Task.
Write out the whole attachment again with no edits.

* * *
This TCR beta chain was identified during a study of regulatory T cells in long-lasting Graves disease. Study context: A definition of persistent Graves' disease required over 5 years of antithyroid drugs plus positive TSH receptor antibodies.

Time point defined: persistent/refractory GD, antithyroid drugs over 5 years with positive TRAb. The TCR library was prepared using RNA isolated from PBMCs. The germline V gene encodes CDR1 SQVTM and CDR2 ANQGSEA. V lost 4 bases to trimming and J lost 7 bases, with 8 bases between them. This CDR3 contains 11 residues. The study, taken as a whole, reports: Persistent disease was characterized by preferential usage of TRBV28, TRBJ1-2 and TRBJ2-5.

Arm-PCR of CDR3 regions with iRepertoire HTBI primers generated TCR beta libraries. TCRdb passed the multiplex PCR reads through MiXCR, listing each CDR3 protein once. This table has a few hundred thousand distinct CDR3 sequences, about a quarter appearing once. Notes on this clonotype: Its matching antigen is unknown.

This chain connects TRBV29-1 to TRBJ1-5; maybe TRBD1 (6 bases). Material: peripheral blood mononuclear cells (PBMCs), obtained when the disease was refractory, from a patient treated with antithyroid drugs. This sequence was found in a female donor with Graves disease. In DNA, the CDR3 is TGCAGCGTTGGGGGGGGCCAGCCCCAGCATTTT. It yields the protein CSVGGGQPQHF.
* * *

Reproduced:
This TCR beta chain was identified during a study of regulatory T cells in long-lasting Graves disease. Study context: A definition of persistent Graves' disease required over 5 years of antithyroid drugs plus positive TSH receptor antibodies.

Time point defined: persistent/refractory GD, antithyroid drugs over 5 years with positive TRAb. The TCR library was prepared using RNA isolated from PBMCs. The germline V gene encodes CDR1 SQVTM and CDR2 ANQGSEA. V lost 4 bases to trimming and J lost 7 bases, with 8 bases between them. This CDR3 contains 11 residues. The study, taken as a whole, reports: Persistent disease was characterized by preferential usage of TRBV28, TRBJ1-2 and TRBJ2-5.

Arm-PCR of CDR3 regions with iRepertoire HTBI primers generated TCR beta libraries. TCRdb passed the multiplex PCR reads through MiXCR, listing each CDR3 protein once. This table has a few hundred thousand distinct CDR3 sequences, about a quarter appearing once. Notes on this clonotype: Its matching antigen is unknown.

This chain connects TRBV29-1 to TRBJ1-5; maybe TRBD1 (6 bases). Material: peripheral blood mononuclear cells (PBMCs), obtained when the disease was refractory, from a patient treated with antithyroid drugs. This sequence was found in a female donor with Graves disease. In DNA, the CDR3 is TGCAGCGTTGGGGGGGGCCAGCCCCAGCATTTT. It yields the protein CSVGGGQPQHF.